The ability that all of us humans carry to inflict hurt and pain on one another leaves me indignant sometimes, and at others, I just feel like rolling my eyes as I lament, "Get over it! We're all abusers." The fact of the matter is that we are abusers. We all long to be known and feel threatened when we are not. We put ourselves out there in relationship with our humans and if our needs are not met, or our insecurities feel unmatched, or our vulnerabilities dominated then we protect ourselves by throwing down our attacker. Sometimes we do it on purpose, like middle school girls jockeying for the proverbial top rung on the social networking ladder. Other times, and probably more commonly, we hurt the people we love without realizing it.
An overly aggressive word to our spouse in a heated argument,
the inability to accept a friend's dysfunctional state,
or belittling the person whose stereotypes and assumptions do not match our own.
Yet, it's all on a spectrum isn't it? Some people hurt more than others, and others seem to never hurt at all. However, I'm talking about those of us who live supposedly "normal" lives as we walk around with our issues and struggle with how best to give and receive love inspite of them, but also giving and receiving pain in the meantime because of them.
This makes me sad. It leaves me feeling cynical and violated. I feel naive and foolish for thinking that love is a mystery that conquers all fears. Doesn't true love trump the desire to hurt, even when we might feel over-exposed?
Buddhism has four central tenants--the Noble Truths as they have come to be called:
1. Suffering comes up in everyone's life.
2. This suffering is caused by craving.
3. We can stop suffering by stopping craving.
4. To stop craving, follow Buddha's path (basically and in a Christian lens, follow the Golden Rule and seek spiritual experiences through meditation).
Christianity claims that God is love and perfect love casts out fear.
And God is a relational God, isn't that what the Trinity is about? Paul Knitter writes that the most "fundamental, deepest truth Christians can speak of God is that God is the source and power of relationships." In God we live, move, and have our being. We exist through relationships that center on knowing, loving, and giving since that's how God exists. It's about community. Where is God in our readiness to abuse?
I abstractly believe Paul when he wrote that there is one God above all things, through all things, and in all things. God promises never to leave or forsake God's created people. So in loving our friends, we are engaging in the work of God and living God's life (another point Knitter makes).
And yet we still crave and consequently suffer as well. Cravings so deep that Buddha says we are willing to suffer as we hope for their fulfillment. Or we're even willing to cause others to suffer.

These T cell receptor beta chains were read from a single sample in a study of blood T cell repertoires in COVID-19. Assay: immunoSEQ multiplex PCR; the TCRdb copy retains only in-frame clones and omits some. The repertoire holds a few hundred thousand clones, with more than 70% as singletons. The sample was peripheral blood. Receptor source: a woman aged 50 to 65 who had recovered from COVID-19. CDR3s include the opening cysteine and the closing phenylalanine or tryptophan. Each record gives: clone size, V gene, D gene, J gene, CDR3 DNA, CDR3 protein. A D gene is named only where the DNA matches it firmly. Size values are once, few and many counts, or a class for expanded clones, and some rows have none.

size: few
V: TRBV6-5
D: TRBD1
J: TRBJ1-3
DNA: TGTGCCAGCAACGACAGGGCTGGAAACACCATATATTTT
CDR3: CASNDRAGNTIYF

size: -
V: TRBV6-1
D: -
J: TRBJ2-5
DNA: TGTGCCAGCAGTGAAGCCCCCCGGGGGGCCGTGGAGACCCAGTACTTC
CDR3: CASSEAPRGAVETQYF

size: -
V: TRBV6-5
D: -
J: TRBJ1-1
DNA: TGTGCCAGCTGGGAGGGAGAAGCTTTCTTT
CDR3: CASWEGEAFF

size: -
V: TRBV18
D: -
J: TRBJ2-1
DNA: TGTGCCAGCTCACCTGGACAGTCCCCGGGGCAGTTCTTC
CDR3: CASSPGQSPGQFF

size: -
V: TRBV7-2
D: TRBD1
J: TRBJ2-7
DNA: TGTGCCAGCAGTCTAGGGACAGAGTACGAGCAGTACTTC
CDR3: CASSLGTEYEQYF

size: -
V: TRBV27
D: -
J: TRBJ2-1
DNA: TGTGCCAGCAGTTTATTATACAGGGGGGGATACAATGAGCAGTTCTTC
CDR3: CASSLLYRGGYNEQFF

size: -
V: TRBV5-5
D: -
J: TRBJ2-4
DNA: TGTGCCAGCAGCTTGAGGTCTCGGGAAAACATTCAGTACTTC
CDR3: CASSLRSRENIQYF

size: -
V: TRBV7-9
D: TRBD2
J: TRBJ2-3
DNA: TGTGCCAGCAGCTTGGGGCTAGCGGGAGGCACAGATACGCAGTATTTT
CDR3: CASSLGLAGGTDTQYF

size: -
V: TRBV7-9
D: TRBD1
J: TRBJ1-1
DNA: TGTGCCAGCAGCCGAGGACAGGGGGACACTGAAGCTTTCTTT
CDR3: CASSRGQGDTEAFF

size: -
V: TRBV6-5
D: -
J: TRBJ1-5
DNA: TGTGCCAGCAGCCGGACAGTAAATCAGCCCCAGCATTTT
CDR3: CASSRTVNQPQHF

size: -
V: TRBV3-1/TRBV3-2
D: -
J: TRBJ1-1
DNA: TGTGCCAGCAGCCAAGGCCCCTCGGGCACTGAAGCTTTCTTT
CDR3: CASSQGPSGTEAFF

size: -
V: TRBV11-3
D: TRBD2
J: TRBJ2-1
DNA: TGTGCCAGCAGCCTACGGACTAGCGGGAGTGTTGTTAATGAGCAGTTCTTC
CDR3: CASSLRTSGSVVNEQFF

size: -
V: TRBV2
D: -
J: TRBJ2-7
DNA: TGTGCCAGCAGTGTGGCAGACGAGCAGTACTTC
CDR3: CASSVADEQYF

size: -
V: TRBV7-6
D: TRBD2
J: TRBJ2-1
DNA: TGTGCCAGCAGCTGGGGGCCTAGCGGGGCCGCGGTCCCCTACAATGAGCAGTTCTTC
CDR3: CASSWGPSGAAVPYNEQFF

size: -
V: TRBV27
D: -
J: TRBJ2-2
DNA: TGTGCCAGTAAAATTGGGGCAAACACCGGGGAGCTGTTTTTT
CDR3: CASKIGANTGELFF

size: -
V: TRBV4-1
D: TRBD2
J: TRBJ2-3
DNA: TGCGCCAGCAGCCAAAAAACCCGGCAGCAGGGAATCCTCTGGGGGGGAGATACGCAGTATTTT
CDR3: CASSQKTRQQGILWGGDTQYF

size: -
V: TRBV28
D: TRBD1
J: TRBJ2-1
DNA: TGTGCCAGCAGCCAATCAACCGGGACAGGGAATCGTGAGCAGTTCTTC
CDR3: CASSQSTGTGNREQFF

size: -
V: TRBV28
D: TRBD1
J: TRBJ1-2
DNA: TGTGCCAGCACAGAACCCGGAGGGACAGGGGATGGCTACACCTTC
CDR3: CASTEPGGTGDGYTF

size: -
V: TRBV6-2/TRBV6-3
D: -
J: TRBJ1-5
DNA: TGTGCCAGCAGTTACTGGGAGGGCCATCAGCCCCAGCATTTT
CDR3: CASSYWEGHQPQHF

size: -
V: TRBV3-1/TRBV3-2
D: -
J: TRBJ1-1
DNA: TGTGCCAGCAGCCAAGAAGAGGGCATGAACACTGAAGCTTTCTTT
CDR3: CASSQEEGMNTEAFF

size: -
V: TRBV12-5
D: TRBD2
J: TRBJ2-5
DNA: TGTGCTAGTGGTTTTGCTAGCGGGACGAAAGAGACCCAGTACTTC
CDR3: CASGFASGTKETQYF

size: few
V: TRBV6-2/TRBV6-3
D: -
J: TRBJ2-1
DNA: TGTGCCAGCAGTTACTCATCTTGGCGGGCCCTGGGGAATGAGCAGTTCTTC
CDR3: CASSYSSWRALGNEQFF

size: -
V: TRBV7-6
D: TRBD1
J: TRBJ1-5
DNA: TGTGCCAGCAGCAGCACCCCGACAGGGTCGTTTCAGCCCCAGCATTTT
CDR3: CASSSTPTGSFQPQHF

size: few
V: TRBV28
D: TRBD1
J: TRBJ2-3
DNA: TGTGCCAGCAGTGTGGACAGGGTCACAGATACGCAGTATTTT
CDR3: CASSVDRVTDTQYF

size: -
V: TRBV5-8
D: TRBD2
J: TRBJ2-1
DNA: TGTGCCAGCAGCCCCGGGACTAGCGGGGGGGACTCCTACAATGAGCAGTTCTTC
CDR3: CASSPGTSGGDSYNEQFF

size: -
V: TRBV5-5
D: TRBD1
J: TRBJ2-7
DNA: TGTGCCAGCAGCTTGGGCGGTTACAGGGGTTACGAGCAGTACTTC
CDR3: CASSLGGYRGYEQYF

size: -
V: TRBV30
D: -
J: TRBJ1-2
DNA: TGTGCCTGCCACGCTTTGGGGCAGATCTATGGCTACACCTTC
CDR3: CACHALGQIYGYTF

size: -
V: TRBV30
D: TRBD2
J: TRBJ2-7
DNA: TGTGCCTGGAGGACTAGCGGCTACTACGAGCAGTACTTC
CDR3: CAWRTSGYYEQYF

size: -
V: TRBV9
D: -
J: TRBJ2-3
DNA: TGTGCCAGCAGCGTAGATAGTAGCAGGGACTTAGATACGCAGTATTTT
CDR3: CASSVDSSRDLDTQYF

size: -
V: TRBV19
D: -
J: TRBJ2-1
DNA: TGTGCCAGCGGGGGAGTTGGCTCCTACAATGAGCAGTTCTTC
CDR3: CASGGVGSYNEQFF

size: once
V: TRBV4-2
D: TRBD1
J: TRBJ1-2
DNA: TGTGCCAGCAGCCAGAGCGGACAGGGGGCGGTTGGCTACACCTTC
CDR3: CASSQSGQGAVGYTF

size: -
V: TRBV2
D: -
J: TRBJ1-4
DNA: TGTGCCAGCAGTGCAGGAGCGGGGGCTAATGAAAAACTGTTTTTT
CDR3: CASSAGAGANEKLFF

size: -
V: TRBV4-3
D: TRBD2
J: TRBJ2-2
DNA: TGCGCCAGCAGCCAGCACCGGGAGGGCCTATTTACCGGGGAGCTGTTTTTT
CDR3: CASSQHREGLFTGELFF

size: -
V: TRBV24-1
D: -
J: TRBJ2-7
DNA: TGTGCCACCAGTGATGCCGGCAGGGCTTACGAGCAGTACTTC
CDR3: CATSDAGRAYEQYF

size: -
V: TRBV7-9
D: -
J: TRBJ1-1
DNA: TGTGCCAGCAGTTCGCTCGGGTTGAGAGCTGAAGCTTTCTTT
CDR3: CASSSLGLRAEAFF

The duality that ensues from this has let me down. Perhaps we should thank modernity for the duality. I like that Buddha teaches that instead of some Transcendent Other, or as Paul Tillich said a "Ground of Being," God can be viewed as the "Ground of Interbeing" (ala Knitter). In other words, God needs us as much as we need God.
Before you label me a heretic, hang with me. I'm trying to make room for evil, I think. Abuse is evil. People intentionally or unintentionally hurting other people seems evil.
Tracing back to Buddha, he says that wisdom comes when we are awakened to the reality that everything is interrelated. But you can not achieve this enlightened, wise perspective without compassion. We are all interconnected with one another; we cannot see both sides of the coin and pick just one and claim enlightenment. Either we care about our neighbor as much as our self, and vice versa, or we are not wise. Again, it's essentially the Golden Rule.
Knitter explains that "One's self becomes one's self-power. One's self-power becomes an expression of Other Power, as a wave is the expression of the Ocean...There is no individual self that can be neatly identified and that acts by itself. There is just interconnection, InterBeing, InterBeings. Lyotard, much later, said that no man is an island. Thomas Merton titled one his genius works this.
So, we are a confluence of good and evil in this sense. No one is 100% abuser or 100% abusee. No on is all perpetrator or all victim.
And as a Christian, I want to say through the teachings of Jesus and by the power of the Spirit we are able to experience a sense of groundedness that yields inner peace, as well as a sense of connectedness/InterBeing that produces compassion for others. When we are living our insecurities, fears, and therefore hurts, and we malign other beings with whom we are innerconnected, we are not at peace with ourselves and lacking wisdom. We are living out of our selfish cravings and therefore suffering with a lack of peace. In this sense, we are abusers.
The ways in which we live are the ways in which we meet the Creator God, or fail to meet the Creator God.
So that, the more I give and love and create and celebrate with and for other people whom I both love and do not even know, I more fully experience the utter mysterious presence of God at work in the world and in all people. It's not through the abuse that God is most manifest, but in the healing and wholeness that can still come in the aftermath of such destruction.
And in this way, God needs us. God needs us to respond abuses on a personal and global level so that God can be made manifest in the wake of evil!
(Sorry if this post makes no sense at all. I'm in process here...)